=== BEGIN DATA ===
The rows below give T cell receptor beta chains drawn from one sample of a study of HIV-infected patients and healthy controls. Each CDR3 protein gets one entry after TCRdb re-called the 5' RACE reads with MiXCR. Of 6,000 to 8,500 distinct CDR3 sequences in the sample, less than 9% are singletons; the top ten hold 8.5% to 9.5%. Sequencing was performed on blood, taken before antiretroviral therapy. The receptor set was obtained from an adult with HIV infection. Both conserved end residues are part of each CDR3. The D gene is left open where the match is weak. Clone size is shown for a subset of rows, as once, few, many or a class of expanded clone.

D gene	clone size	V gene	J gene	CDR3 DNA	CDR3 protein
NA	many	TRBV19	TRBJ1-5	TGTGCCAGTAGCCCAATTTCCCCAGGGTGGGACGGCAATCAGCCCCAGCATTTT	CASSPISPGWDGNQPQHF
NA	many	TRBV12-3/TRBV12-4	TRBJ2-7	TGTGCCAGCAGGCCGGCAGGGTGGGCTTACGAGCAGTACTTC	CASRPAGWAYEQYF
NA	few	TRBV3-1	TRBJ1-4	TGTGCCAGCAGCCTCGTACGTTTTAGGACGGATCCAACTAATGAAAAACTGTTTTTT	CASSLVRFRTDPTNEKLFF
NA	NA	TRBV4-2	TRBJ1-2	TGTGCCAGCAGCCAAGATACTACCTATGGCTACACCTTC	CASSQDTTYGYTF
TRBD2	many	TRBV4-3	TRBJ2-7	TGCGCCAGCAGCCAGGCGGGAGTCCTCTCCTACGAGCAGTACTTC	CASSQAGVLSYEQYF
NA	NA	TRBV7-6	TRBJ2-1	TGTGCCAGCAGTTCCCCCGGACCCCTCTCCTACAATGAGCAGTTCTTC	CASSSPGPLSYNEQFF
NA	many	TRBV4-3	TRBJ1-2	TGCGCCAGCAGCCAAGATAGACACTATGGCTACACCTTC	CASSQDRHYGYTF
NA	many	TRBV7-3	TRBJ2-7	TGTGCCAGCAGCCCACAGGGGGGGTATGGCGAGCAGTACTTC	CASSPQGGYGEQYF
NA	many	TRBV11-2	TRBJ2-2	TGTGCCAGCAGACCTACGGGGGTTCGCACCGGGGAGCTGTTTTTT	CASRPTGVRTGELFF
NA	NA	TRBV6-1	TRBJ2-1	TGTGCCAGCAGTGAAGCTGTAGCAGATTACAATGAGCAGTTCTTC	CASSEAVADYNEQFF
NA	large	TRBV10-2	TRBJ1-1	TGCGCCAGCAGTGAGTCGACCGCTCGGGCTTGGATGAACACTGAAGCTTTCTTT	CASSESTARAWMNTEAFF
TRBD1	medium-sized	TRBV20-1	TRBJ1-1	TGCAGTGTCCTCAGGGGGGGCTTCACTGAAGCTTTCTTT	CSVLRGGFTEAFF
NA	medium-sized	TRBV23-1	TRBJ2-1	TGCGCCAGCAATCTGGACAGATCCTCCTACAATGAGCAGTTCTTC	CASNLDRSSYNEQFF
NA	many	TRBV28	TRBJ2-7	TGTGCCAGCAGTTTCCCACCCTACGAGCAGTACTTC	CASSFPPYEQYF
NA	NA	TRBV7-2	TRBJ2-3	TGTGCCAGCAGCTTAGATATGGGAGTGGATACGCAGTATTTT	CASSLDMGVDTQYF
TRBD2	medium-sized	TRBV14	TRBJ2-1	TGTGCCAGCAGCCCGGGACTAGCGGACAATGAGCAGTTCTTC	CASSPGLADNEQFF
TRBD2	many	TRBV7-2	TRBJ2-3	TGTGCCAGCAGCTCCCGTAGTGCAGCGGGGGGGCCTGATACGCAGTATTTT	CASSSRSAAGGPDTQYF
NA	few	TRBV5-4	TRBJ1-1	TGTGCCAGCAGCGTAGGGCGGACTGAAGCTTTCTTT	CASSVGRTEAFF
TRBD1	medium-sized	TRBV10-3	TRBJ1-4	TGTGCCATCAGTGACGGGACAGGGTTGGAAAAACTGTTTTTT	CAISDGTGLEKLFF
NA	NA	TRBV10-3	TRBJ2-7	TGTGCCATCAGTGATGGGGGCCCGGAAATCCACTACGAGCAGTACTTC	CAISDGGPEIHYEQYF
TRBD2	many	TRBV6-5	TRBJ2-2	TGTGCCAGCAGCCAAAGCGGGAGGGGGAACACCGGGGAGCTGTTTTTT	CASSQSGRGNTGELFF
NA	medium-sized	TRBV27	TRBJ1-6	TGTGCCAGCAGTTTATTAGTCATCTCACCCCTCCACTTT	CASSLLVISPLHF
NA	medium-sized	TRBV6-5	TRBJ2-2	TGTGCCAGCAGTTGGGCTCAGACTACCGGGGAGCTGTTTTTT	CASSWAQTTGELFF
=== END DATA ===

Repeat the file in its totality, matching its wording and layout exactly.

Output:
The rows below give T cell receptor beta chains drawn from one sample of a study of HIV-infected patients and healthy controls. Each CDR3 protein gets one entry after TCRdb re-called the 5' RACE reads with MiXCR. Of 6,000 to 8,500 distinct CDR3 sequences in the sample, less than 9% are singletons; the top ten hold 8.5% to 9.5%. Sequencing was performed on blood, taken before antiretroviral therapy. The receptor set was obtained from an adult with HIV infection. Both conserved end residues are part of each CDR3. The D gene is left open where the match is weak. Clone size is shown for a subset of rows, as once, few, many or a class of expanded clone.

D gene	clone size	V gene	J gene	CDR3 DNA	CDR3 protein
NA	many	TRBV19	TRBJ1-5	TGTGCCAGTAGCCCAATTTCCCCAGGGTGGGACGGCAATCAGCCCCAGCATTTT	CASSPISPGWDGNQPQHF
NA	many	TRBV12-3/TRBV12-4	TRBJ2-7	TGTGCCAGCAGGCCGGCAGGGTGGGCTTACGAGCAGTACTTC	CASRPAGWAYEQYF
NA	few	TRBV3-1	TRBJ1-4	TGTGCCAGCAGCCTCGTACGTTTTAGGACGGATCCAACTAATGAAAAACTGTTTTTT	CASSLVRFRTDPTNEKLFF
NA	NA	TRBV4-2	TRBJ1-2	TGTGCCAGCAGCCAAGATACTACCTATGGCTACACCTTC	CASSQDTTYGYTF
TRBD2	many	TRBV4-3	TRBJ2-7	TGCGCCAGCAGCCAGGCGGGAGTCCTCTCCTACGAGCAGTACTTC	CASSQAGVLSYEQYF
NA	NA	TRBV7-6	TRBJ2-1	TGTGCCAGCAGTTCCCCCGGACCCCTCTCCTACAATGAGCAGTTCTTC	CASSSPGPLSYNEQFF
NA	many	TRBV4-3	TRBJ1-2	TGCGCCAGCAGCCAAGATAGACACTATGGCTACACCTTC	CASSQDRHYGYTF
NA	many	TRBV7-3	TRBJ2-7	TGTGCCAGCAGCCCACAGGGGGGGTATGGCGAGCAGTACTTC	CASSPQGGYGEQYF
NA	many	TRBV11-2	TRBJ2-2	TGTGCCAGCAGACCTACGGGGGTTCGCACCGGGGAGCTGTTTTTT	CASRPTGVRTGELFF
NA	NA	TRBV6-1	TRBJ2-1	TGTGCCAGCAGTGAAGCTGTAGCAGATTACAATGAGCAGTTCTTC	CASSEAVADYNEQFF
NA	large	TRBV10-2	TRBJ1-1	TGCGCCAGCAGTGAGTCGACCGCTCGGGCTTGGATGAACACTGAAGCTTTCTTT	CASSESTARAWMNTEAFF
TRBD1	medium-sized	TRBV20-1	TRBJ1-1	TGCAGTGTCCTCAGGGGGGGCTTCACTGAAGCTTTCTTT	CSVLRGGFTEAFF
NA	medium-sized	TRBV23-1	TRBJ2-1	TGCGCCAGCAATCTGGACAGATCCTCCTACAATGAGCAGTTCTTC	CASNLDRSSYNEQFF
NA	many	TRBV28	TRBJ2-7	TGTGCCAGCAGTTTCCCACCCTACGAGCAGTACTTC	CASSFPPYEQYF
NA	NA	TRBV7-2	TRBJ2-3	TGTGCCAGCAGCTTAGATATGGGAGTGGATACGCAGTATTTT	CASSLDMGVDTQYF
TRBD2	medium-sized	TRBV14	TRBJ2-1	TGTGCCAGCAGCCCGGGACTAGCGGACAATGAGCAGTTCTTC	CASSPGLADNEQFF
TRBD2	many	TRBV7-2	TRBJ2-3	TGTGCCAGCAGCTCCCGTAGTGCAGCGGGGGGGCCTGATACGCAGTATTTT	CASSSRSAAGGPDTQYF
NA	few	TRBV5-4	TRBJ1-1	TGTGCCAGCAGCGTAGGGCGGACTGAAGCTTTCTTT	CASSVGRTEAFF
TRBD1	medium-sized	TRBV10-3	TRBJ1-4	TGTGCCATCAGTGACGGGACAGGGTTGGAAAAACTGTTTTTT	CAISDGTGLEKLFF
NA	NA	TRBV10-3	TRBJ2-7	TGTGCCATCAGTGATGGGGGCCCGGAAATCCACTACGAGCAGTACTTC	CAISDGGPEIHYEQYF
TRBD2	many	TRBV6-5	TRBJ2-2	TGTGCCAGCAGCCAAAGCGGGAGGGGGAACACCGGGGAGCTGTTTTTT	CASSQSGRGNTGELFF
NA	medium-sized	TRBV27	TRBJ1-6	TGTGCCAGCAGTTTATTAGTCATCTCACCCCTCCACTTT	CASSLLVISPLHF
NA	medium-sized	TRBV6-5	TRBJ2-2	TGTGCCAGCAGTTGGGCTCAGACTACCGGGGAGCTGTTTTTT	CASSWAQTTGELFF